Now, of course, exactly what one means by the concentration of graphite needs to be — you scratch your head a little bit about that. Right? But you don’t actually need to know it, because if you could measure the pressure of the C atoms at equilibrium with graphite, at very high temperature — call that the pressure of carbon, right? — that is some constant, and that constant will include whatever this concentration of graphite should be. So B. So multiply both sides by that concentration of graphite. Right? So we get some constant on the right, and then that heat of formation, in the exponent, that we want to find. So that means we could write — if we took the log of both sides. You have the log of the pressure of carbon atoms, is the log of whatever B is — that’s some constant — minus this other term. And what that means is that if you — that that minus the heat of formation of the carbon atom, divided by So that’s not easy to do. But it was done in 1955 by Chupka and Inghram. And this is the sketch of their instrument, and I’ll show you how they did it. First there’s a graphite cylinder. Okay? And around it is a can made out of tantalum. Now why tantalum? Because that’s about the highest melting thing you can get; it’s the highest melting metal. So 3293 Kelvin is its melting point. So you could really heat the heck out of this thing. Okay? And now you surround that with wires, and those wires are made of tungsten, because that’s very high melting too. And so you connect wire — you connect electricity to the tungsten, and also to the tantalum. So electrons boil off the tungsten and bombard the tantalum, and when the electrons hit it, they heat it up. So you can heat the heck out of this tantalum can by bombarding it with electrons. And that, of course, heats the graphite that’s inside. Now, so inside there’s going to be a gas of carbon, in equilibrium with the graphite. Now it won’t just be C atoms. It’ll also be C Now what they did, Chupka and Inghram, was to drill a tiny hole, in the top of this thing. And that will allow a little bit of the gas to escape; not so much that you destroy the equilibrium inside, just a really slow leak. Right? So now, if you could measure the amount of these different carbon species leaking out, you could know what the pressure of them was inside the can. Okay? Now, so there’s a beam of carbon species coming out, gaseous carbon species. This is all at very, very high vacuum. Right? And then up there, an electron beam comes across and hits these carbon things, and knocks electrons out of them. And that converts them into C+; C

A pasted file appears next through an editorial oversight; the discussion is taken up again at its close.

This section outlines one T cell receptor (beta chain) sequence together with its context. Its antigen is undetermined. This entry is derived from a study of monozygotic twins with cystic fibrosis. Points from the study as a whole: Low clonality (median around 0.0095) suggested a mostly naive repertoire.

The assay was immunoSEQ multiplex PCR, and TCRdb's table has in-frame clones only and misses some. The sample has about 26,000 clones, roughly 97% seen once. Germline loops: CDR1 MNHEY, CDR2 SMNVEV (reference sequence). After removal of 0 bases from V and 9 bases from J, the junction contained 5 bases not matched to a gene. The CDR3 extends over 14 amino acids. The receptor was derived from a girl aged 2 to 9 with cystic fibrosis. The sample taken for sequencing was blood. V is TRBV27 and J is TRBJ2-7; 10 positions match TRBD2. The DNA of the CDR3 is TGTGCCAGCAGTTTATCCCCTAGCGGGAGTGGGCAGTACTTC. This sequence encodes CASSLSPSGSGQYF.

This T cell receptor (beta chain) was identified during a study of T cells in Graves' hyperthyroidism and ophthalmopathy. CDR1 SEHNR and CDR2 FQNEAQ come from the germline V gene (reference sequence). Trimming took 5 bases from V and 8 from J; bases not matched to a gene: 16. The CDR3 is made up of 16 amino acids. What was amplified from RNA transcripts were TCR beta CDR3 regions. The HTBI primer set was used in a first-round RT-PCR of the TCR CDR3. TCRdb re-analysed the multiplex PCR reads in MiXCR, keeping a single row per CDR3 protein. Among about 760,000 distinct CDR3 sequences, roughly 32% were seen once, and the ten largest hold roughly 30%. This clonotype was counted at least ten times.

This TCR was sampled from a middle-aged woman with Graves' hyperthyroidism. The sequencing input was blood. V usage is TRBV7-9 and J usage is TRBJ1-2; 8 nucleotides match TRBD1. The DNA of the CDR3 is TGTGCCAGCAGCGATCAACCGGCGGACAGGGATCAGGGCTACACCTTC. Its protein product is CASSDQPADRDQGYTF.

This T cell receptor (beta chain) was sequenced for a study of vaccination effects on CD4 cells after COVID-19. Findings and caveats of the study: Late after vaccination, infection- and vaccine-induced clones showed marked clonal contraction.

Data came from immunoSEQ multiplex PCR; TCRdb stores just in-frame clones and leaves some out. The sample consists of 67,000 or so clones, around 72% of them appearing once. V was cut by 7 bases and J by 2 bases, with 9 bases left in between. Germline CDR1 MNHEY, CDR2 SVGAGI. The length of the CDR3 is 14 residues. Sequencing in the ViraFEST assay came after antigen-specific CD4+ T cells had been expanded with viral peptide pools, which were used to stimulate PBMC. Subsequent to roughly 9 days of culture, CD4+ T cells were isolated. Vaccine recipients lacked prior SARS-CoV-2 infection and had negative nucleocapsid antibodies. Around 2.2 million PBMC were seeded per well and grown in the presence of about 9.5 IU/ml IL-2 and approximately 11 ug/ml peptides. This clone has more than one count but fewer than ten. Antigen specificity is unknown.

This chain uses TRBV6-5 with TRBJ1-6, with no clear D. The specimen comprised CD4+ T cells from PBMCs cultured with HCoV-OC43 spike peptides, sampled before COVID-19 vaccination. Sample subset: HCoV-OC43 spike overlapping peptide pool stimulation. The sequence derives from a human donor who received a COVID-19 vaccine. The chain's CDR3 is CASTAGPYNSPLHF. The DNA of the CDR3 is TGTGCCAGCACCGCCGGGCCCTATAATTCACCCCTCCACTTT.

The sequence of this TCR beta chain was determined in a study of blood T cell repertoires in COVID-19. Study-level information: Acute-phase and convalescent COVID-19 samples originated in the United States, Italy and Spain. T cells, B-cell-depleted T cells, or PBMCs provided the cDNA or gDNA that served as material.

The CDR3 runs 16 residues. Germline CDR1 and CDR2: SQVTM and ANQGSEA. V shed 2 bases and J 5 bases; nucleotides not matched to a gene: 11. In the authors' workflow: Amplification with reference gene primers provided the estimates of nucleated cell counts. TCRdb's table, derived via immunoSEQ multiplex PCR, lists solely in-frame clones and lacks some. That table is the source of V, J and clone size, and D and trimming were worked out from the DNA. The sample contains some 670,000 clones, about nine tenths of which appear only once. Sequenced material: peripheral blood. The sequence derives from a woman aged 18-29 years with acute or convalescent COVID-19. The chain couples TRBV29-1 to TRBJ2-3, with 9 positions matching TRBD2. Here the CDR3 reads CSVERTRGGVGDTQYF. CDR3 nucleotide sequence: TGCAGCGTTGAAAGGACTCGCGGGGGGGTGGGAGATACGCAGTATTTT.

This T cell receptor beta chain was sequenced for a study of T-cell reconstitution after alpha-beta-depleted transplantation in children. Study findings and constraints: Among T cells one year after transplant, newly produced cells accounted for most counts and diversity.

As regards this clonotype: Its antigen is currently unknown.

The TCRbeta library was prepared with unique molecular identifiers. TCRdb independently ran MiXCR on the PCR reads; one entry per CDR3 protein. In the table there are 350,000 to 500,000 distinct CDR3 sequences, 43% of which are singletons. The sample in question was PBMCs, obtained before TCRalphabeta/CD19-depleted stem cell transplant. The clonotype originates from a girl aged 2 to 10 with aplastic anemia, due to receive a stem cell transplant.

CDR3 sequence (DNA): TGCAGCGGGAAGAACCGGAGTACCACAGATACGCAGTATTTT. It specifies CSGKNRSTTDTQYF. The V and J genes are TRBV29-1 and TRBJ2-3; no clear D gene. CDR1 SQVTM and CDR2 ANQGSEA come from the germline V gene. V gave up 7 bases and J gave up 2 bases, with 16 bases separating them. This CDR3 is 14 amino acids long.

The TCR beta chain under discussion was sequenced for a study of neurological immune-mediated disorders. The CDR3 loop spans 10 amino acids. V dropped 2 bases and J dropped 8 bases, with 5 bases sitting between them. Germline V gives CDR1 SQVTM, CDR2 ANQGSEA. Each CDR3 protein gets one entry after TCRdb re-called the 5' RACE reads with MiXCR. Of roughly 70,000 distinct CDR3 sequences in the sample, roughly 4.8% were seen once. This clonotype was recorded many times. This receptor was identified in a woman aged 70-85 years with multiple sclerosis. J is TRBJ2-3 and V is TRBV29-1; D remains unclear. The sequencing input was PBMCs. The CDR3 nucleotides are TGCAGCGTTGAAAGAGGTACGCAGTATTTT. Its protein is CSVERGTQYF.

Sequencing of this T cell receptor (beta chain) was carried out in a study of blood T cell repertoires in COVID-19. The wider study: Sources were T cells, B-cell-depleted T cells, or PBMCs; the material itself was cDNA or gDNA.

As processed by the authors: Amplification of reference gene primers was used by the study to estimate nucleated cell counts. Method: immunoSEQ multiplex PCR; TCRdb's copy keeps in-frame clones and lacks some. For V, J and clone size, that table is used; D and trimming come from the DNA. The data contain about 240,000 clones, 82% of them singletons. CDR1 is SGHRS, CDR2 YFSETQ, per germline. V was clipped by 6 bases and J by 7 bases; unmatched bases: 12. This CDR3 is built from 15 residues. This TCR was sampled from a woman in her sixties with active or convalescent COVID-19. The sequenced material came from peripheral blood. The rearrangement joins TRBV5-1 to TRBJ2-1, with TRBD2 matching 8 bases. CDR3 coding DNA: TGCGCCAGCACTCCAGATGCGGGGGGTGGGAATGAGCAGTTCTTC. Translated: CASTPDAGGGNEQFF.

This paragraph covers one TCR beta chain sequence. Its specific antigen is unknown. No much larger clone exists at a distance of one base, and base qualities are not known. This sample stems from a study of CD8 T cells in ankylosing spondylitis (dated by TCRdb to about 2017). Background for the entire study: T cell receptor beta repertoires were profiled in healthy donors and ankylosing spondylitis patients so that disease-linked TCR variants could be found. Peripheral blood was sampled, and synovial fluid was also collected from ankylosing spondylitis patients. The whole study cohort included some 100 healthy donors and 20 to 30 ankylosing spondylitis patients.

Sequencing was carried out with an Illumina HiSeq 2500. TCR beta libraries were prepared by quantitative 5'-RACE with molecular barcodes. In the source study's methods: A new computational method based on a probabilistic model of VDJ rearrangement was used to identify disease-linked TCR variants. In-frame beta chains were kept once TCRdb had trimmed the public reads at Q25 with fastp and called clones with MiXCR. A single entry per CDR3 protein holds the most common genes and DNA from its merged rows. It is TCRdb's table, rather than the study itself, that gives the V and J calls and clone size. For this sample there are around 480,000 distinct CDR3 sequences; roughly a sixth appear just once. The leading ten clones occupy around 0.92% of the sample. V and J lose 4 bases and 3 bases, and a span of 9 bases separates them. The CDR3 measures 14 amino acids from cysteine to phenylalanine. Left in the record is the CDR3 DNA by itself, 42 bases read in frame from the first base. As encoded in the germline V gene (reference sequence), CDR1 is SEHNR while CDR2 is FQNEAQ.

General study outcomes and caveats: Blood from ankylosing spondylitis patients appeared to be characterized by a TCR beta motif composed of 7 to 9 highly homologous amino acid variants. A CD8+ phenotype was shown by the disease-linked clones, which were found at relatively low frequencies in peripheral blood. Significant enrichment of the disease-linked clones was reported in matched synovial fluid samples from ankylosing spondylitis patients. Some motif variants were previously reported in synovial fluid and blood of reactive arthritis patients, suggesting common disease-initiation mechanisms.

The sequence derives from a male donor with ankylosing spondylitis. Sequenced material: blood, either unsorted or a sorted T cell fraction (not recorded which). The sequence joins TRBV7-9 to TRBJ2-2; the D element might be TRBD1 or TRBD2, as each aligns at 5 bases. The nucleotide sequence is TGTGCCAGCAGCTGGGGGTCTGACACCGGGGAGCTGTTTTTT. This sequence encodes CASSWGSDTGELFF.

Now you know which was the right one, measured by spectroscopy. It was the one that said 171. So this experiment, actually measuring the equilibrium between carbon atoms and graphite, by a really gargantuan kind of experiment, is what settled the question finally. So that when you look at the appendix of this book, Streitwieser, Heathcock and Kosower, you find that there are heats of formation for atoms and radicals, measured by spectroscopy and things like this. And there you see carbon, 170.9. And that was done by Professor Chupka, who was in this department and who used to come and tell people how he did this experiment. But as you can see, he passed away in 2007. So thanks to Professor Chupka. And the nice thing is, once that’s done, it’s done. Now you know it and you just plug it in when you burn your stuff and want to know what its energy is. You can get it relative to carbon atoms in the gas phase. ## Chapter 2. Calculating Equilibrium Constants from Bond Dissociation Energies [00:14:20]Okay, now how good are these spectroscopic experiments? Well this is a neat thing. The heat of atomization of methane, measured in the ways we’ve just been talking about, is 397.5 kilocalories/mol. Now that comes from mating a carbon atom with four hydrogen atoms; that is 397.5. Right? So we know what the average bond energy. There are four such bonds. So each one’s worth 99.4 kilocalories/mol. So about 100 kilocalories/mol for a C-H bond; that’s convenient to remember. Okay? But that’s not how much it costs to take a single hydrogen atom away from methane. Taking a single hydrogen atom away from methane, the so-called “bond dissociation energy”, which is the actual experimental energy it takes to do some particular process — average bond energy is just an average, but the individual ones are not the same — taking a hydrogen away from methane is 104.99, plus or minus 0.03 kilocalories/mol. Close, but not the same thing. And then you have CH So these are very good experiments. So we know, through heroic spectroscopy and this work of Chupka and Inghram, we know what these energies are, bond energies, and bond dissociation energies. So here are average bond energies in a table that you have at the end of this organic chemistry text. And it says a carbon-hydrogen bond is 99; and now you see where we get that. And you see that a carbon-carbon bond is 83. But the second carbon-carbon bond, in a double bond, is only 63. Right? Why is it weaker? Why is the second bond of a carbon-carbon double bond weaker than the first? Pardon me? Devin, what do you say?